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The Ownership Society: Social Security Is Only the Beginning


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  • L. Randall Wray


From this paper's Preface, by Dr. Dimitri B. Papadimitriou, President: As his new term begins, President Bush has been trying to focus his domestic agenda on what he calls the Òownership society,Ó a sweeping vision of an America in which more citizens would hold significant assets and be free to make their own choices about providing for their health care and retirement, and educating their children. L. Randall Wray, who has written for the Levy Institute on many topics, evaluates the premises and logic of this program in this new public policy brief. Wray points out that much of the history of the Western world since the advent of liberalism has been marked by a gradual rise in the power of those who lack property. Some of the milestones in this progression include universal suffrage, regulation of business, and progressive taxation. BushÕs ownership society proposals, according to Wray, would result in a partial reversal of the progress of the last 250 years. The reason is that, while BushÕs plans would undoubtedly increase the choices and power of those who have property, they would fail to democratize ownership. Many gains to the wealthy would come at the expense of the poor, the sick, and the elderly. Consider, for example, the condition of the nationÕs private pension system. Increasingly, firms are switching from defined-benefit to definedcontribution plans. This development would seem on its surface to favor the establishment of a new class of stockholders, empowered and holding a larger stake in the system. But, as Wray demonstrates, retirement accounts and other assets just do not add up to a substantial amount for most Americans. This means that most citizens have much to lose indeed from attacks on Social Security and the erosion of the traditional pension system. Much as the safety net for the poor has largely vanished since the Reagan years, the bread-and-butter benefits and rights of the middle class are now threatened by the ownership-society agenda. To many, the claim made by Republicans that all should take responsibility for their wellbeing rings true. But it is important to keep in mind the real alternative to public benefits for the middle class: a society in which success would depend largely upon luck, inheritances, or charity. A society that forces individuals to read their future in their Microsoft Money files inevitably creates a class of nonowners who are insecure and lack independent means. Ironically, this runs up against the aims of those who sincerely hope for a world in which more have the opportunity to become rich: moving upward often brings some setbacks along the way, which might be fatal in a world of reduced bankruptcy protection, disability and medical benefits, and educational aid.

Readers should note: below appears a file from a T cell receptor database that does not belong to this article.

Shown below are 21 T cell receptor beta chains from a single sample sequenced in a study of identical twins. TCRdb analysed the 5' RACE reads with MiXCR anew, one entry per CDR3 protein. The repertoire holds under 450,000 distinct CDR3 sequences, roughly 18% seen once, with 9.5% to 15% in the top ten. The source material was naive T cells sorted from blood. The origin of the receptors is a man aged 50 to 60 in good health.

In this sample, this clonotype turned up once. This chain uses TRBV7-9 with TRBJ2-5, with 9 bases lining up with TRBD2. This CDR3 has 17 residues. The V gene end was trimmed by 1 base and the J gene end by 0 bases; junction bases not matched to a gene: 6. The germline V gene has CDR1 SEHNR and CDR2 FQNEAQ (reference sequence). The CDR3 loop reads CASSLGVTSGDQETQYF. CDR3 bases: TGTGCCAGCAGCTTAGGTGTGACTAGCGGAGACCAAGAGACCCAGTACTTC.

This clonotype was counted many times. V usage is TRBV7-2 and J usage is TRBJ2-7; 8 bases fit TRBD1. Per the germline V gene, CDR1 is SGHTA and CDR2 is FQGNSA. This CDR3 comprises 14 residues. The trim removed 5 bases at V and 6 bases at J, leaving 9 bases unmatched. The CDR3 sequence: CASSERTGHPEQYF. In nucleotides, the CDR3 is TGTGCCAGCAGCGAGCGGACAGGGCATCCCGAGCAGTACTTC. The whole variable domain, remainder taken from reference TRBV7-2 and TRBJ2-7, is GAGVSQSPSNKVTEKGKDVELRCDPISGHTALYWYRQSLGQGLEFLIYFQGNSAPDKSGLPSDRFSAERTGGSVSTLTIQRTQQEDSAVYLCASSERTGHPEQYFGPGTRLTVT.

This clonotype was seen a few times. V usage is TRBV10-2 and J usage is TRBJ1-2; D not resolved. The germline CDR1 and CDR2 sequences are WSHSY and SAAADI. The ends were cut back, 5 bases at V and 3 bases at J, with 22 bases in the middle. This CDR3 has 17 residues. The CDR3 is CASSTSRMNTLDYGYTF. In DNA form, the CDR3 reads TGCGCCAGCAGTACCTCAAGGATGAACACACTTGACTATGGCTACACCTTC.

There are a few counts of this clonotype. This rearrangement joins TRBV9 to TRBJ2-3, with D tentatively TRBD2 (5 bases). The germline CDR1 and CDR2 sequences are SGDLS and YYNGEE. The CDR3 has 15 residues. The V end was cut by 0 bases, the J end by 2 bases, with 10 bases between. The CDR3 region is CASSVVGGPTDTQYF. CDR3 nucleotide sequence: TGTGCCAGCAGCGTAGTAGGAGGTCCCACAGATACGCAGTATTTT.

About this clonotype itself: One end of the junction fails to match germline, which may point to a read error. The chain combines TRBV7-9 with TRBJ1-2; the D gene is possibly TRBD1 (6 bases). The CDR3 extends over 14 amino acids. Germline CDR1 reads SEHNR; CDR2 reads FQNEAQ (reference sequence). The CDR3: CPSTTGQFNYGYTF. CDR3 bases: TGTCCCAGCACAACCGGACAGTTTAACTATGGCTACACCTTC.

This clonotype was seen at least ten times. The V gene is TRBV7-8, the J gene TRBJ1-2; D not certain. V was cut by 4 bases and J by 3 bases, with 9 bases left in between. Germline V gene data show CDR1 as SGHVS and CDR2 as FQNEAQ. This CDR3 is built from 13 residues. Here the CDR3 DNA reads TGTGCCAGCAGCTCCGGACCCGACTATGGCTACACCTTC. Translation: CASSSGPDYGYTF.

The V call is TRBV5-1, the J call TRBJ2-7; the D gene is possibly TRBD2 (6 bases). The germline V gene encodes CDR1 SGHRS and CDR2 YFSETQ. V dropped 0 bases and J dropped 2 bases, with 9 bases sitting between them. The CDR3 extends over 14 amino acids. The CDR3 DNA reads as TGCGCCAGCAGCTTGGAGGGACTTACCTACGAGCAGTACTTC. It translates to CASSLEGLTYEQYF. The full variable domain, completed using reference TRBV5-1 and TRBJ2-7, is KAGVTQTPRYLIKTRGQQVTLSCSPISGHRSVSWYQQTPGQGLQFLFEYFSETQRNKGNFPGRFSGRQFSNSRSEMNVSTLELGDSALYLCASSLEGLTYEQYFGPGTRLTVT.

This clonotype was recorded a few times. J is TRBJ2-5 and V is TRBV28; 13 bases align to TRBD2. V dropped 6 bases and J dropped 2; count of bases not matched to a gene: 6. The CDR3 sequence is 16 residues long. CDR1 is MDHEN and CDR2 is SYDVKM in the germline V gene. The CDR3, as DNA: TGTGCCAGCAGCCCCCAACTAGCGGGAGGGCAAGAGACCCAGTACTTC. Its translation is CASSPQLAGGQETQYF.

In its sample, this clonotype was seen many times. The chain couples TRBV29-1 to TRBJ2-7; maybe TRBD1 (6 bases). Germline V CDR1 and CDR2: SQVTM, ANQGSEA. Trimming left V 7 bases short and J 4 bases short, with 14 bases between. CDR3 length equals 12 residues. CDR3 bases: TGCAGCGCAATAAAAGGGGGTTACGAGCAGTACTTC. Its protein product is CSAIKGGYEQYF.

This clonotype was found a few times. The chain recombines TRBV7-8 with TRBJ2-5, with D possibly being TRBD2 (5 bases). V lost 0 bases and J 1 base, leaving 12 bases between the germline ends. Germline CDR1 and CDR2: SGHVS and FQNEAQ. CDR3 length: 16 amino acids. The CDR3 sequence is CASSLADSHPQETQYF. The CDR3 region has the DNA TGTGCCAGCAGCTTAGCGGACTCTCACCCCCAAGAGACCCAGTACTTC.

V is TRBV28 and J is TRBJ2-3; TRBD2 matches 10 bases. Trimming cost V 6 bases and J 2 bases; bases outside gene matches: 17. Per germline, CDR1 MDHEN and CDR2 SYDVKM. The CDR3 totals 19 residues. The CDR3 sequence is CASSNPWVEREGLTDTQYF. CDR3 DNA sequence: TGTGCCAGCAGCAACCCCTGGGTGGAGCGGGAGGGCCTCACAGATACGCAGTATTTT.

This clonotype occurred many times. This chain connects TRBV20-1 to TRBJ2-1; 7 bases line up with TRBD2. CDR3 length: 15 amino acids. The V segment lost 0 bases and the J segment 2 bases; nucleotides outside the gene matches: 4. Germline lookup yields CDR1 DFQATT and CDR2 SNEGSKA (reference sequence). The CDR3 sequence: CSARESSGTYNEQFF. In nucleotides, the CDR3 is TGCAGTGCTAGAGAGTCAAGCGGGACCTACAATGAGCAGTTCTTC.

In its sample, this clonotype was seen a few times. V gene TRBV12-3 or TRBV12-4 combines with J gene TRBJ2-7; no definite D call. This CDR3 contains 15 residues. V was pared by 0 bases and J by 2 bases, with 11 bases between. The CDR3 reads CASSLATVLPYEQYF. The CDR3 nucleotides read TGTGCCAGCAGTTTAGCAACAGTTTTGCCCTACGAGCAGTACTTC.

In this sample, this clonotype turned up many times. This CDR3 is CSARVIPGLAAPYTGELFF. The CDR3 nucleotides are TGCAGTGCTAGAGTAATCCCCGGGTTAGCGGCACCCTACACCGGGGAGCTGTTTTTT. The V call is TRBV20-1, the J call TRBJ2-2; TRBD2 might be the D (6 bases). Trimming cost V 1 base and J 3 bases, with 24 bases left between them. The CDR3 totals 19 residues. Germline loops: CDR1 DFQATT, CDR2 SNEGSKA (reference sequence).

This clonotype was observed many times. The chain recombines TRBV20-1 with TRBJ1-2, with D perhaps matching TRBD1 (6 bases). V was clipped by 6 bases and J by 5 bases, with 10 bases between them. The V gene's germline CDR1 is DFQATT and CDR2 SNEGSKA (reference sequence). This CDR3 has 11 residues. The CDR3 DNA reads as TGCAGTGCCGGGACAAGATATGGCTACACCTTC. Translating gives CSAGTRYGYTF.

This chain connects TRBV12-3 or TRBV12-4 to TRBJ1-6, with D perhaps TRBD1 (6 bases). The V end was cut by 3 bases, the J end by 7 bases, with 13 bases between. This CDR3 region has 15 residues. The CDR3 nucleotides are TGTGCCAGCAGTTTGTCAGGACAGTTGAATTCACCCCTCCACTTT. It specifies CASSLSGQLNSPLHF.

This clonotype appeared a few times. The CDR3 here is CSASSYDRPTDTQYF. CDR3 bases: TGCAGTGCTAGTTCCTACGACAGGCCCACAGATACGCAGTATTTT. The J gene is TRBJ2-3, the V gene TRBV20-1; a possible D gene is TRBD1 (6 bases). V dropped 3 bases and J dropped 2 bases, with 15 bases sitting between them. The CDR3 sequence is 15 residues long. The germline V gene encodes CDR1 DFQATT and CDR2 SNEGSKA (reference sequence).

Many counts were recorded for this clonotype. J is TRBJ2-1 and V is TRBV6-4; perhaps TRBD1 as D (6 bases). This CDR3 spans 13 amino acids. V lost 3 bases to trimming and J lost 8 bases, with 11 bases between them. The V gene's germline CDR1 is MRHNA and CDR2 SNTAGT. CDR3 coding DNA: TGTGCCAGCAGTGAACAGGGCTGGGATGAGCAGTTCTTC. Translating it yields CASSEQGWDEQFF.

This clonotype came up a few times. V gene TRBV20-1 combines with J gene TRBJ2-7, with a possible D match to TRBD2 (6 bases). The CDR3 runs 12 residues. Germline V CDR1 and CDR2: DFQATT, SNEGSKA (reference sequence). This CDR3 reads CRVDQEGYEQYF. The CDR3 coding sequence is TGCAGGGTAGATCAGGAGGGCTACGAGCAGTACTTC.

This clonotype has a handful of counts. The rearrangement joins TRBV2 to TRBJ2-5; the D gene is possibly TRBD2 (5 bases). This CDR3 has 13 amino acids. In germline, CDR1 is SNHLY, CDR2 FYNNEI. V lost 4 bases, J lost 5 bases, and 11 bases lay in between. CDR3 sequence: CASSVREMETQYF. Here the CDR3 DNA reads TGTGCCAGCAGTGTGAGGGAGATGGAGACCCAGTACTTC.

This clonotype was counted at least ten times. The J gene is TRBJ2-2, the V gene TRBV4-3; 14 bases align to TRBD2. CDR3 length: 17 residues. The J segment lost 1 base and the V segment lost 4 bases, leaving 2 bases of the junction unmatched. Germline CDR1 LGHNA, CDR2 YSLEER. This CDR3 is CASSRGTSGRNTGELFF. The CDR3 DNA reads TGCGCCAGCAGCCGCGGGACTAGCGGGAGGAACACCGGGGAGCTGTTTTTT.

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Bibliographic Info

Paper provided by Levy Economics Institute in its series Economics Public Policy Brief Archive with number ppb_82.

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Date of creation: Aug 2005
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Handle: RePEc:lev:levppb:ppb_82

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Cited by:
  1. Greg Hannsgen, 2006. "A Random Walk Down Maple Lane?: A Critique of Neoclassical Consumption Theory with Reference to Housing Wealth," Economics Working Paper Archive, Levy Economics Institute wp_445, Levy Economics Institute.
  2. L. Randall Wray, 2008. "Financial Markets Meltdown: What Can We Learn from Minsky," Economics Public Policy Brief Archive, Levy Economics Institute ppb_94, Levy Economics Institute.


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